Tag Archives: venn rain

[2012 in Review: Adam Richards of House of Alchemy]

Adam Richards runs the Buffalo-based label House of Alchemy with his wife Katheryn. His recording project is called Chapels. He also records in the groups The Circle and the Point and Air Loom. Tune in to hear Adam guest host The Upstate Soundscape tonight (wed., 12/26) on 91.3FM WBNY at 8pm. Stream at WBNY.org.

David Kilgour- Here Come the Cars (De Stijl- reissue)
Of anything on my list, I definitely spun this the most in 2012. Perfect song craft, pure and simple. It’s so unassuming, it kind of just nudges you here and there until you realize that you’ve spun it four times in a row and you’re ready for another go.

[youtube:http://www.youtube.com/watch?v=UEt8Tfy63gY%5D

Vanessa Rossetto- Exotic Exit (Kye)
Following up last year’s excellent Mineral Orange  is this astounding piece of work. Her deft handling of sounds both random and exacted is dazzling. It all melds together to create 3 sweeping and engaging pieces of music. Field recordings mixed with hunks of composed sound, or so I guess. Either way, dive in. It’s intoxicating.

Henning Christiansen- Fluxid Behandlung Op 189 (Kye- reissue)
Major reissue of late 80’s Fluxus sound works. Jarring, odd, engulfing soundscapes. Unpredictable, mildly erratic and totally compelling. Essential.

Aaron Dilloway- Modern Jester (Hanson)
Aaron Dilloway/Jason Lescalleet – Snakes and Grapes (Pan)
Modern Jester is pretty much perfect. From start to finish, you are treated to some of the finest electronic quackery I have heard.  Abrasive, gritty, elaborate and spot-goddamn-on. Probably the best thing I have heard all year.

Riding shot gun with that substantial album is a heavy collaboration with Jason Lescalleet. His set here in Buffalo this summer was above and beyond. This album gets deep and murky.  These are two of the best modern sound composers out there right now. It’s a menacing slow burn. Wow.

Josh Mason/Nathan McLaughlin – “3440” split  (Tape Drift)
What a tape. Mason’s side is liltingly cyclical, minimally evolving with minute, subtle flourishes. Piano, then some guitar. Deliriously just outside of repetitive. Something tiny is added with every lap. Coma sounds. Perfect coma sounds. McLaughlin offers lonesome banjo plucked with menacing deep bass looming behind. Plaintive, then dark until distortion washes it all out. It goes from minimal to sub-minimal and then turns to disorienting. It’s a puzzling and remarkable tape through and through.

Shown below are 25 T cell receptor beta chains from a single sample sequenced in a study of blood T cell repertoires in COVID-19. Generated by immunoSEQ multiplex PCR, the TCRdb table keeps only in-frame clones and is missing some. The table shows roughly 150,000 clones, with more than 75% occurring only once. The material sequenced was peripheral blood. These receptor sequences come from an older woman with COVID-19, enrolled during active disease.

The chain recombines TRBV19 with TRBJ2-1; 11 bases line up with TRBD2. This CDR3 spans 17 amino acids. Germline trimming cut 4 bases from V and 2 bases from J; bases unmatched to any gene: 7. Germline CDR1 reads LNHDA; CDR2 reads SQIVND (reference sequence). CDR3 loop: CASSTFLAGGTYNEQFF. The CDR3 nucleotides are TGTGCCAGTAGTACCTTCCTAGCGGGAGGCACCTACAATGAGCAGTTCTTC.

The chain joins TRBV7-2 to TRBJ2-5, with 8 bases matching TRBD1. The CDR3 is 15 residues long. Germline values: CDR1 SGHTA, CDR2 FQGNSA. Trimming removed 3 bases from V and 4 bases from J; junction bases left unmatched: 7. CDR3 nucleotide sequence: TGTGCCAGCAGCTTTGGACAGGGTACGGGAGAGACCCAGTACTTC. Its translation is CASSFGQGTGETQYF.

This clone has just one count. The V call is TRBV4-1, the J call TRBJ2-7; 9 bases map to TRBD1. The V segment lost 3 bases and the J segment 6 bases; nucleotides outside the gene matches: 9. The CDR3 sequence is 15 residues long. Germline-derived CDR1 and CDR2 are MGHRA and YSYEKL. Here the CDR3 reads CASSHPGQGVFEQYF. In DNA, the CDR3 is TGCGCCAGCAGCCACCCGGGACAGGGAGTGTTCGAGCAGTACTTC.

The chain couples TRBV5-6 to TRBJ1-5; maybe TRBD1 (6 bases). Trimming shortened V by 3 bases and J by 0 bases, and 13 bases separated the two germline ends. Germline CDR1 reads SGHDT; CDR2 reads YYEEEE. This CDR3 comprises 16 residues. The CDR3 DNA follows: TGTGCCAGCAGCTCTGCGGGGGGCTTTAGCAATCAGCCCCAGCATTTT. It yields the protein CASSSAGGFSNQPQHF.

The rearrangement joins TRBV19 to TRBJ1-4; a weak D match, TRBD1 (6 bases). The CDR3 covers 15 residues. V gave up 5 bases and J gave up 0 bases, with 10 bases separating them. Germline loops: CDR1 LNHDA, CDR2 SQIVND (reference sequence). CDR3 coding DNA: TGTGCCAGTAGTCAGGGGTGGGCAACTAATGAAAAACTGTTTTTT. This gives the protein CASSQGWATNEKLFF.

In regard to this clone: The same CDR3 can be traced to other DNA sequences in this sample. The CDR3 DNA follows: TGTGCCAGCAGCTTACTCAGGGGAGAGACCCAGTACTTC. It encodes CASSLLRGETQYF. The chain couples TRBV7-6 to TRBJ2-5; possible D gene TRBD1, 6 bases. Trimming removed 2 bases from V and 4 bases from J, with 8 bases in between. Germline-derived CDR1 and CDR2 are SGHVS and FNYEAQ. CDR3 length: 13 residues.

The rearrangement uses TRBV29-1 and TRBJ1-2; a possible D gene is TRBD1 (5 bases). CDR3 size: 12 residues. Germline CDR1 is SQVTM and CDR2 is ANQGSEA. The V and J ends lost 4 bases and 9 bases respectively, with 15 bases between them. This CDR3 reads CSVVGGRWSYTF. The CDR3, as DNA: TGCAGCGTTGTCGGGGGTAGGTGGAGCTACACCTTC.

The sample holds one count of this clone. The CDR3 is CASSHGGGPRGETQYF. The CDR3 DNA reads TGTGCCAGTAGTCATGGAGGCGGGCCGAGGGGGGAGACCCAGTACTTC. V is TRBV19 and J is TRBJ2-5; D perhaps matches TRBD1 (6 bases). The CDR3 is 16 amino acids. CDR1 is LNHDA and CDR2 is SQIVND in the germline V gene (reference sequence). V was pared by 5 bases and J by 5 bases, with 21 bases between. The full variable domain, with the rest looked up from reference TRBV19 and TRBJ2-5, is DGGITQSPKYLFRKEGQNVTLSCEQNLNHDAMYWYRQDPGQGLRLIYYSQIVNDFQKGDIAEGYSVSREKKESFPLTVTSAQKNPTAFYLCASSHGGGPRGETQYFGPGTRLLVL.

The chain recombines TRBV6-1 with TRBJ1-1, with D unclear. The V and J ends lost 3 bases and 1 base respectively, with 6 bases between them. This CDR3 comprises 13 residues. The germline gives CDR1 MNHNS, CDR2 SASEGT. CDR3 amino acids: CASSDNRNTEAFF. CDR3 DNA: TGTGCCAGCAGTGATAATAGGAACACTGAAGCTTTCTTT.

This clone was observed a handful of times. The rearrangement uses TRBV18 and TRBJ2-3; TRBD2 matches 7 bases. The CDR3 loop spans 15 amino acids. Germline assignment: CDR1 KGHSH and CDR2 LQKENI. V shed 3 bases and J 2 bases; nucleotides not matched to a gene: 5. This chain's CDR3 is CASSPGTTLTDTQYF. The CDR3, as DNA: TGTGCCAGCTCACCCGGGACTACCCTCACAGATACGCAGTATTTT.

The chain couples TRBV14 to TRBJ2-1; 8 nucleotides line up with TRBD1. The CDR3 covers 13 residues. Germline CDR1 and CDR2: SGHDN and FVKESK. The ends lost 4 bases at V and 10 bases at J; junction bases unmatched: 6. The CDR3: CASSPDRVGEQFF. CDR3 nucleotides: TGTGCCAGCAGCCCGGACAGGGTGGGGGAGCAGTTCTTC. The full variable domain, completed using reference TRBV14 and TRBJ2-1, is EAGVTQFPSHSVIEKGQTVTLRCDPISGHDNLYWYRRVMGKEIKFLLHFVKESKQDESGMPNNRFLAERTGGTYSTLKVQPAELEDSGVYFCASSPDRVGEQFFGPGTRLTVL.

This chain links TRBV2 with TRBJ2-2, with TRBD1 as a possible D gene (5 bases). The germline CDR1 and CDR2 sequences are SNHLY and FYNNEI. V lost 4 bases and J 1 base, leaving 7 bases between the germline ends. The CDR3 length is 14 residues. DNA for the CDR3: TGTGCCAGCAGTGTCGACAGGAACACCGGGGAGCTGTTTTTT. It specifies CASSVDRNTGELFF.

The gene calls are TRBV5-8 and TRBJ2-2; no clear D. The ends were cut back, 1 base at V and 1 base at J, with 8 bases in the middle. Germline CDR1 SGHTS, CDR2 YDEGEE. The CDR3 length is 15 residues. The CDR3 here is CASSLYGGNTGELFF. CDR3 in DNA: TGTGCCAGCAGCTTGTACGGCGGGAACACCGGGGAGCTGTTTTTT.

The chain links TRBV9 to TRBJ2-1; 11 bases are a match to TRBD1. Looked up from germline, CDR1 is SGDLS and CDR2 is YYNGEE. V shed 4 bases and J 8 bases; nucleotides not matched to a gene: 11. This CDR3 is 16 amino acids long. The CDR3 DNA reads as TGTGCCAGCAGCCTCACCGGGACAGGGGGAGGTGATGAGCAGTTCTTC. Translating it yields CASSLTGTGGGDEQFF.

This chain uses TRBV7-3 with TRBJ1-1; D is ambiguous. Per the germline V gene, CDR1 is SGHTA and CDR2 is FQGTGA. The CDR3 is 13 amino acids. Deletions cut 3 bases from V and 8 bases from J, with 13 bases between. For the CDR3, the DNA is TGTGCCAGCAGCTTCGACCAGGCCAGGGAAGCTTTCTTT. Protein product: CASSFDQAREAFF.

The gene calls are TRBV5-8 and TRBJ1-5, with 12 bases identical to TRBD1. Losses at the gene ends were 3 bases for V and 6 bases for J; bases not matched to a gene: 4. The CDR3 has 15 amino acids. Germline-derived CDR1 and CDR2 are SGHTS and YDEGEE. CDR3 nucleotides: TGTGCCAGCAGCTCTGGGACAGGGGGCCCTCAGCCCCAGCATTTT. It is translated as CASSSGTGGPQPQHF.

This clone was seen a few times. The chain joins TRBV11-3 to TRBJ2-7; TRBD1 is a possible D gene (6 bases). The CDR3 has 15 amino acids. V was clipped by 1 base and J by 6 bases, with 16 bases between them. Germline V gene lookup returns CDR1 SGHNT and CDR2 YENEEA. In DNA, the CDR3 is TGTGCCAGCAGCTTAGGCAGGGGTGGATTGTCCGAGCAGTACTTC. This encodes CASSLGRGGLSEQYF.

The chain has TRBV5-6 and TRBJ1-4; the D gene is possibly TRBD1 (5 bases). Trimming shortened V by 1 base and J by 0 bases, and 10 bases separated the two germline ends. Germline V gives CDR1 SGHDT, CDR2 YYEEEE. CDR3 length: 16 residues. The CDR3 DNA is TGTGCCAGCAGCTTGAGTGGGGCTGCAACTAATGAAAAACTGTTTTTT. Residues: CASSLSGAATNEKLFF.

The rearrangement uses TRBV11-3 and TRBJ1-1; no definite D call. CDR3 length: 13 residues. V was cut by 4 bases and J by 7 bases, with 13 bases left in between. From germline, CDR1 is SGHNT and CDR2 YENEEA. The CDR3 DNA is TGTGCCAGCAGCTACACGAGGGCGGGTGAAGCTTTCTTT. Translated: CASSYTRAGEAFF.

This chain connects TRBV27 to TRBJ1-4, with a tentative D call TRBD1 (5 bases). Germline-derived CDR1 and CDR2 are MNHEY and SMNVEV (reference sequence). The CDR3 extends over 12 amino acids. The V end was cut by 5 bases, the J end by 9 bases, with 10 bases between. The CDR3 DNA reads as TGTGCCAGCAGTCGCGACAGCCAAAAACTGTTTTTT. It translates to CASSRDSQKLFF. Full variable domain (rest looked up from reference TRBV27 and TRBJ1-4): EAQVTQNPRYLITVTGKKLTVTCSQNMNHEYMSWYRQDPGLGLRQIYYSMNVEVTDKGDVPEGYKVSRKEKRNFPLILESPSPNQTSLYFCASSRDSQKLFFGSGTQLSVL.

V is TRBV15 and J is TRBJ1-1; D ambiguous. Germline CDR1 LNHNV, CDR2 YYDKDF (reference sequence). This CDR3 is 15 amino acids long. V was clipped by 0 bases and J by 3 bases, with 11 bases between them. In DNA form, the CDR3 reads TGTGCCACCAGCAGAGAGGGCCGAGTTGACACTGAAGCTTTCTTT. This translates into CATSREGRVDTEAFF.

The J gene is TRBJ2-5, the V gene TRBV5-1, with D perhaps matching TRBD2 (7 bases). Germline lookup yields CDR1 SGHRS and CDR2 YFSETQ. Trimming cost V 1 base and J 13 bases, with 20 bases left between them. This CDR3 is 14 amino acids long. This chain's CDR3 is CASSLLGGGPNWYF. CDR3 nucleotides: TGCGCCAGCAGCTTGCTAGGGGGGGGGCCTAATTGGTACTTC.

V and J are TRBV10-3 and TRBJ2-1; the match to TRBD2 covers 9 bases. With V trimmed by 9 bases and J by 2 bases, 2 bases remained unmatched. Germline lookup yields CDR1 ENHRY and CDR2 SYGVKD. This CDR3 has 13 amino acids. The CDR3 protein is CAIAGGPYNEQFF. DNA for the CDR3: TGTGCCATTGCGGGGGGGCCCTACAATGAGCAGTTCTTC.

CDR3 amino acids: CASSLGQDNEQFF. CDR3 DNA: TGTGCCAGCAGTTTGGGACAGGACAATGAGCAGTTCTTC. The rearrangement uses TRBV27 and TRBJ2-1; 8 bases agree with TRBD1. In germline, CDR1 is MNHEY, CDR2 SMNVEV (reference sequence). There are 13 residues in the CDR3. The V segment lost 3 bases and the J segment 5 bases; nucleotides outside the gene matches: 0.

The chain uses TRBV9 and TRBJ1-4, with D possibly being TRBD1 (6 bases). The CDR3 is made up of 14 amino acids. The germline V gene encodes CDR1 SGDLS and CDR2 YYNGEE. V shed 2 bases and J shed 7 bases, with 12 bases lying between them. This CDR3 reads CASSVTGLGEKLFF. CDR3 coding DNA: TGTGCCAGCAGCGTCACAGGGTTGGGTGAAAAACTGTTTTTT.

Can- The Lost Tapes (United Artists- reissue)
It’s not very often that an essential band opens their vault and comes out with 3 CD’s of unreleased material that ranks amongst their finest. Vibrant, visceral, urgent. We now live in a world with three more CD’s of Can. That’s a damn good thing.

The Congos/Sun Araw/M. Geddes Gengras- Icon Give Thank (RVNG Intl)
This record is the soundtrack of a dream. I find myself in a trance within the first few minutes of dropping the needle, every time. It’s a magical hybrid of different worlds. Reggae vocal lay over outer limits psych grub. It’s like jumping into warm ocean water.

Venn Rain- multiple releases
The soundtrack of 2012 for me. In and around everything else on this list and all the other great recordings from this year, I was listening to Venn Rain. Half a dozen glimmering, mournful, hazy, cassettes: each one a comfort, an escape into tranquility. Get all of it.

Pedestrian Deposit- Kithless (Arbor)
They played a breathtaking set here in Buffalo this spring, on edge from beginning to end. This record rides from terse, tense minimalism to cathartic release with lots of space in between. Skin-crawling and beautiful. Essential sounds.

Hanel Koeck- Piano Music (Robert & Leopold)
Not only is the music fantastic but this has the packaging and concept of the year for me. Improvised piano, every aspect of the piano. After the recording the piano was disassembled and a piece of it is included with each cassette. Completely engrossing.

[youtube:https://www.youtube.com/watch?v=giW06S_hur0%5D
Work/Death- Phone About to Ring (Three Songs of Lenin)
He played a devastatingly good set here in Buffalo In July. A batch of new releases came out this summer as well. They’re all great but this one is astounding. There is a good amount of menace here. The electronic yelps slowly build to a crowd of howling. Everything is vibrating. Drone and sound at its finest.

Scott Walker- Bish Bosch (4AD)
Wow. Intimidating, bizarre, hilarious, entrancing, puzzling. Magnetic. Rattling saber blades. Amazing.

Labels- All Killer, No Filler: Tape Drift, Robert & Leopold, Cave Recordings, cae-sur-a, Imminent Frequencies, Hooker Vision, Tranquility Tapes, Skell, Obsolete Units, Desire Path Recordings, Kye, Numero, 905 Tapes, Dais Records.